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When I complain about my spending habits to people, I often hear that if I had some big financial goals, long-term saving plans and far-reaching dreams, I would stop spending. Instead, I would work towards achieving these great goals and grand ideas.
I was even asked if I know what my long-term financial goals are in this life. Hmmm… I said to myself then, let’s see:
- I want to retire with Beaker by the age of 55.
- I want us to be able to take long trips at least twice a year when we retire .
- I want to have a small house filled with five pugs and three cats.
- I want to retire in this house with Beaker and our pugs and cats.
- I want to feel secure in our retirement and never worry about money.
These are my ultimate financial goals. I also call them dreams.
Do they motivate me to stop spending and focus on saving? No.
I am not a marathon runner. I am a sprinter.
Some people focus on long-term goals that are exhausting marathons. Other people, like me, perform best under the stress of short but stimulating sprints.
While I love and understand the optimism of people who set long-term goals, I find the time frame of these goals depressing. The end result seems to be far away in the future: five or ten years from now. I find it daunting because I want to live and achieve right now.
I want to be able to travel while I can hike mountains without being bent over from the arthritic pain in my knees. I want to enjoy a zip-line without dropping my dentures in the jungles below me. I want to be able to stand in a long line at the Musée d’Orsay without leaning on my walker.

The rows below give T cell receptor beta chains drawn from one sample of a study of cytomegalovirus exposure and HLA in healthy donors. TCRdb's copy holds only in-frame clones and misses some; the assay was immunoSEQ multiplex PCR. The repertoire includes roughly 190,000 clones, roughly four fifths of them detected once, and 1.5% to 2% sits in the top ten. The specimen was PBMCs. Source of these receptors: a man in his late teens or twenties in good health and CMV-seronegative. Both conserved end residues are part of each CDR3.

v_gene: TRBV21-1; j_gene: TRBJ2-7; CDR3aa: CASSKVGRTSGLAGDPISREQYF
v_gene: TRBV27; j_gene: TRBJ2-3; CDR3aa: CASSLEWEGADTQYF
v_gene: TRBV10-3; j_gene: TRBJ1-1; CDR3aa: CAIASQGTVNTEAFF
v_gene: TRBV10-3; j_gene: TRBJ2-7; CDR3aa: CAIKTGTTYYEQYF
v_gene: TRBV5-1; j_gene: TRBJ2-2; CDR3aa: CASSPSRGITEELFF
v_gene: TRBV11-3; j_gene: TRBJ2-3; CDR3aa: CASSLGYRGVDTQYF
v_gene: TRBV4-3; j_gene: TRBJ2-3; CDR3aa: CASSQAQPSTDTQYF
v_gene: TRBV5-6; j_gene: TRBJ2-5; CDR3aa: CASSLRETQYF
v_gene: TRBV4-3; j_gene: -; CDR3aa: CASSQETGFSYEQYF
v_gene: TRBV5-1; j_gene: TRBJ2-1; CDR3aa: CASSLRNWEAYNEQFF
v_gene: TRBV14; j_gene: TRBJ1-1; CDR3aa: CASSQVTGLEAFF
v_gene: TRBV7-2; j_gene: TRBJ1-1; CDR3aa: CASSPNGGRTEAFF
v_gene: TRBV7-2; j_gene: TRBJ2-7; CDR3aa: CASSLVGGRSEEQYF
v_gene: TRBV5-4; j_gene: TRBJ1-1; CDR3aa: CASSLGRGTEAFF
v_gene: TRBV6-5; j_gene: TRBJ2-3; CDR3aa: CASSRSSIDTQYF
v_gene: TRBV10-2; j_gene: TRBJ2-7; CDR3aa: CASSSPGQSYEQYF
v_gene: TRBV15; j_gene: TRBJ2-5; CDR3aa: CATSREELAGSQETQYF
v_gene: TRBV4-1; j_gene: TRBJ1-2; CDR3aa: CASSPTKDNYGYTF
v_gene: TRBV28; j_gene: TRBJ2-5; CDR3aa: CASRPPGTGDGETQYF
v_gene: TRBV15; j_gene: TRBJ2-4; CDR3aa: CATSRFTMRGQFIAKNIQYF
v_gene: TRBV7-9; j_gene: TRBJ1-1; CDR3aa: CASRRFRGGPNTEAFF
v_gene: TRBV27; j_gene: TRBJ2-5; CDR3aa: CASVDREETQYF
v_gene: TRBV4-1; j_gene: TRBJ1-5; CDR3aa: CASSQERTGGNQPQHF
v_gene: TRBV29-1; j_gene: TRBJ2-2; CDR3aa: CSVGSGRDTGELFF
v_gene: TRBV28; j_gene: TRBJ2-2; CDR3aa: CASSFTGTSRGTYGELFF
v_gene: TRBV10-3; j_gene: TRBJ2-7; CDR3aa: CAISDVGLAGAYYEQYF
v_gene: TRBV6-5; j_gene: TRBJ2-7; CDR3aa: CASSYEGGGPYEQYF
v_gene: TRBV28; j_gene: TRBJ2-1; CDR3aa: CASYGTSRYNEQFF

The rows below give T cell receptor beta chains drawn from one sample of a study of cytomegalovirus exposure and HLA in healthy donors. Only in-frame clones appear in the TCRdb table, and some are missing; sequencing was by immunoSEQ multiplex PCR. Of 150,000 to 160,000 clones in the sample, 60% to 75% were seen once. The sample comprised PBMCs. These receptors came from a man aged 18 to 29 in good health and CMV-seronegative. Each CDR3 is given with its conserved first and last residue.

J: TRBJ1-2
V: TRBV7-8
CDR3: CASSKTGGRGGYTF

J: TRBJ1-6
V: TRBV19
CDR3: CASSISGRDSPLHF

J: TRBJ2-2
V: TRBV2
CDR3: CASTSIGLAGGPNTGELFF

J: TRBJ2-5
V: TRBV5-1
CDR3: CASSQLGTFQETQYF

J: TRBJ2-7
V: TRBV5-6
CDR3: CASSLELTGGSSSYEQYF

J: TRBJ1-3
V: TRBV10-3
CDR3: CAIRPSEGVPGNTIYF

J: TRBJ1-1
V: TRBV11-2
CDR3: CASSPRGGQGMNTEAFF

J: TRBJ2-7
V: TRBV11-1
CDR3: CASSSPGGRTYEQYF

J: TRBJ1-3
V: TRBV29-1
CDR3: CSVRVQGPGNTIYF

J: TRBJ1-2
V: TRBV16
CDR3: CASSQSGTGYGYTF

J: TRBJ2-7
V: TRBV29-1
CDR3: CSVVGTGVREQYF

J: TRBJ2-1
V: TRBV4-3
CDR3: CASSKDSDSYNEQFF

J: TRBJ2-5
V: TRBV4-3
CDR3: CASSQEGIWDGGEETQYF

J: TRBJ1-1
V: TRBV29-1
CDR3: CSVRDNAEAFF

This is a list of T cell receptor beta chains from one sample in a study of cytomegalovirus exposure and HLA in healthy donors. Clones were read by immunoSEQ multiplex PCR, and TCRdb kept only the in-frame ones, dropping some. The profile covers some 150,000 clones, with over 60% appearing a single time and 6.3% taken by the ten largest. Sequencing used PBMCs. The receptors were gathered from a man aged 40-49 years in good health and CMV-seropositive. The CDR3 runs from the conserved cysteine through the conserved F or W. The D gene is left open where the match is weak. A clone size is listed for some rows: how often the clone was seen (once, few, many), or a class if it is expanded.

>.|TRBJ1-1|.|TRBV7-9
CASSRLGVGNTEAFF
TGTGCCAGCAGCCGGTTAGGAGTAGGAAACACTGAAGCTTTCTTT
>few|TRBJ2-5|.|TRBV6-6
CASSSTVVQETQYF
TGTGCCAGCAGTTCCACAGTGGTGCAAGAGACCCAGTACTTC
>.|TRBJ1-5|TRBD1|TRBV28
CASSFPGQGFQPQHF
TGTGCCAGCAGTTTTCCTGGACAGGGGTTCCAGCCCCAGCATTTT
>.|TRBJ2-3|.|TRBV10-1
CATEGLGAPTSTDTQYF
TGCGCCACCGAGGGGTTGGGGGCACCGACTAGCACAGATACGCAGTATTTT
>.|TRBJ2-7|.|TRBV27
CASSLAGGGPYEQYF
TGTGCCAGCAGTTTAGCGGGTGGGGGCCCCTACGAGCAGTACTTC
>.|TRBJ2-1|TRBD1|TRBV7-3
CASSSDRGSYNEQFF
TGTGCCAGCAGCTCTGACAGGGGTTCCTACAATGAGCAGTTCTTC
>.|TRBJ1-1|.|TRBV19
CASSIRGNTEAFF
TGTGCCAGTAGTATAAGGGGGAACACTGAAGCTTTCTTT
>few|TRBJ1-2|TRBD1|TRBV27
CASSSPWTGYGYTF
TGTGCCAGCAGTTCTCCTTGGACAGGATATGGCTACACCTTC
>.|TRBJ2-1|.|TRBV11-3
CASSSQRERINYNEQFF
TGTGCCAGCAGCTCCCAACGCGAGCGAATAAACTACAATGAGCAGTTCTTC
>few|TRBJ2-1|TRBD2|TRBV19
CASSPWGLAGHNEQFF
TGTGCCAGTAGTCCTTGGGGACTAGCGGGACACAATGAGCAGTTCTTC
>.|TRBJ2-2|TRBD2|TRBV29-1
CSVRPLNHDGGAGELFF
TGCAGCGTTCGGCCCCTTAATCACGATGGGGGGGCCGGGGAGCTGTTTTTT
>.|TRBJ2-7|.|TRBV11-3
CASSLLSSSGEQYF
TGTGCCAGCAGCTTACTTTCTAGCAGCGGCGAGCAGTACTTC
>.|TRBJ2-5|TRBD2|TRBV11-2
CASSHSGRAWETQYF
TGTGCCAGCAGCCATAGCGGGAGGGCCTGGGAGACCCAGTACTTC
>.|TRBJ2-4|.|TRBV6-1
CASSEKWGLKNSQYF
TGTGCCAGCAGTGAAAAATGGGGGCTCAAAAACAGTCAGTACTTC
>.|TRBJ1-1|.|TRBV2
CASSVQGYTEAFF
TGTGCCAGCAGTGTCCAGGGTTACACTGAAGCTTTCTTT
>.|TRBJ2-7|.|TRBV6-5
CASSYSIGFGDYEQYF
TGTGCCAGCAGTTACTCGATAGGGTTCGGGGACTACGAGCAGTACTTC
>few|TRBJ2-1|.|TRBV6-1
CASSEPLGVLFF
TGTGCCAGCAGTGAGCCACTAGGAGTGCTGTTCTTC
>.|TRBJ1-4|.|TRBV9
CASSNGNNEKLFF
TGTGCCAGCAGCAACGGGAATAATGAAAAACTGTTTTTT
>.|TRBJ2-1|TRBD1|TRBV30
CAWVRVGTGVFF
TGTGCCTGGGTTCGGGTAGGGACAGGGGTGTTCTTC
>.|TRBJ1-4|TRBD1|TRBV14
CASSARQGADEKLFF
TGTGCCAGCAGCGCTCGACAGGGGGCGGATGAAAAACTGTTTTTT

When it comes down to long-term goals:
- I cannot see the light at the end of the limitless time tunnel
- In the absence of light, hope evades me, enthusiasm fades, motivation eventually whimpers out.
Yes, I am intimidated and overwhelmed by big long-term goals. Mostly I fear their time frame. Instead of setting up five, six, ten year goals, I break down my plans and dreams into small but intensive sprints. Instead of saying where I am going to be in three years from now, I choose to decide where I want to be in six or three months from now.
A short but meaningful sprint requires planning and strategy.
It is the challenge that creates motivation. It is the drive that pushes me forward.
When I decided to visit my grandmother last year, I set myself a goal to save up a certain amount of cash for this trip. I did not want to charge a penny on the credit card. I had about five months to accomplish my sprint. Being a spender who likes to self-indulge in blissful shopping, I did run out of steam by the fifth month. The end result was very rewarding nevertheless.
In order to sprint and finish your sprint successfully :
- Focus on what is important right now.
- Visualize the end result – see the light
- Maintain your eye contact (focus) on that light (end result.)
- When running out of steam, give yourself a short break, slow down a little, take a breath and sprint again.